Pulse oximeters are useful for people who have conditions that affect oxygen saturation. For example, a sleep specialist might recommend a pulse oximeter to monitor the nighttime oxygen saturation level of someone with suspected sleep apnea or severe snoring.
Pulse oximetry can also provide feedback about the effectiveness of breathing interventions, such as oxygen therapy and ventilators.
Some doctors use pulse oximetry to assess the safety of physical activity in people with cardiovascular or respiratory problems, or may recommend that a person wears a pulse oximeter while exercising. A doctor may also use pulse oximetry as part of a stress test.
Some hospitals also use pulse oximeters for particularly vulnerable patients. For instance, infants in neonatal intensive care units may wear pulse oximeters, which can alert staff of a drop in oxygen saturation.
A drop in oxygen saturation in infants in neonatal intensive care units may be detected using pulse oximetry.
Some benefits of pulse oximetry include:
- monitoring oxygen saturation over time
- alerting to dangerously low oxygen levels, particularly in newborns
- offering peace of mind to people with chronic respiratory or cardiovascular conditions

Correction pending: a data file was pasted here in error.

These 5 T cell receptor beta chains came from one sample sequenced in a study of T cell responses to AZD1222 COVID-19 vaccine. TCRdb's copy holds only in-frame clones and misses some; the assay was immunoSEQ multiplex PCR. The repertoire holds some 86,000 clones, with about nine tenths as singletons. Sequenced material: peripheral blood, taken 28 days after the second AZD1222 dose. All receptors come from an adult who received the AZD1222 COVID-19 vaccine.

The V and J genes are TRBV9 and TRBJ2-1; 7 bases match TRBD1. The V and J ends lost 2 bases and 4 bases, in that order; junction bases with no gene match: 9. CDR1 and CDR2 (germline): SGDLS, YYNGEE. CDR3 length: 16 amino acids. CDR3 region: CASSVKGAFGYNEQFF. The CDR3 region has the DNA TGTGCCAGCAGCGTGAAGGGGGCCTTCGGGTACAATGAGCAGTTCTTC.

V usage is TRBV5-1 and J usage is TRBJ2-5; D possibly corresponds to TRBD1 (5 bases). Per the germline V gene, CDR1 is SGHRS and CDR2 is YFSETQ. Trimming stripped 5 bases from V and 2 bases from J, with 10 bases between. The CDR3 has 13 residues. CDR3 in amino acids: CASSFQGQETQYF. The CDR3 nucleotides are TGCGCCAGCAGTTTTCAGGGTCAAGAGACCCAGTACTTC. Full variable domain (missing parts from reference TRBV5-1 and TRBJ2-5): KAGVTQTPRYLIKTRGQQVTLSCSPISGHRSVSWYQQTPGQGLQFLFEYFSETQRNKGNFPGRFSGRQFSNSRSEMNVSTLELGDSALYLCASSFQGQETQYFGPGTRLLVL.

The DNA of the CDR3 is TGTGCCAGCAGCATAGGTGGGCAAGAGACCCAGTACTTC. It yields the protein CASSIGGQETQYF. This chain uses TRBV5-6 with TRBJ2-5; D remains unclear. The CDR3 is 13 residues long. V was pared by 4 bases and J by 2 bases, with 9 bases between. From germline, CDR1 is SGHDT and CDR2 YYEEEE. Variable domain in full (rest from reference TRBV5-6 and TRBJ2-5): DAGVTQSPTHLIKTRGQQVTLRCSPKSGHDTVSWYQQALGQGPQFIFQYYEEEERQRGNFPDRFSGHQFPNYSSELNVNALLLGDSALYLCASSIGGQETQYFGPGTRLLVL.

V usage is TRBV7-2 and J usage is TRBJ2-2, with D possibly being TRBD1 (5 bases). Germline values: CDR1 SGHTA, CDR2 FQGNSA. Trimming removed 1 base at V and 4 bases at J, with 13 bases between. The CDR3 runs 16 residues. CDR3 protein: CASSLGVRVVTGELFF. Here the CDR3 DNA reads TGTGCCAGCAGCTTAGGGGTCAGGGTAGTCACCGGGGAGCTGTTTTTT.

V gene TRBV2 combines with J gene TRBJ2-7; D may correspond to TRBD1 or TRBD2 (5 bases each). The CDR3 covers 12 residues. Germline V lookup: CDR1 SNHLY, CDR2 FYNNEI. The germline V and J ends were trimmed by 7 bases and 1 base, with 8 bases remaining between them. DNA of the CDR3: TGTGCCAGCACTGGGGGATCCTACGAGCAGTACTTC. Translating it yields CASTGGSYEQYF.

- assessing the need for supplemental oxygen
- monitoring oxygen saturation levels in people under anesthesia
- indicating dangerous side effects in people taking drugs that affect breathing or oxygen saturation
Pulse oximeters are now widely available to buy online, so some people without specific risk factors may use them.
Some companies now market pulse oximeters to parents of young infants. These devices promise peace of mind to parents concerned about sudden infant death syndrome (SIDS) and sleeping accidents, but no research supports the claim that they can prevent SIDS or accidents.
What to expect
Pulse oximetry devices are noninvasive and carry no serious risks. Some people experience minor irritation, including skin redness and sensitivity.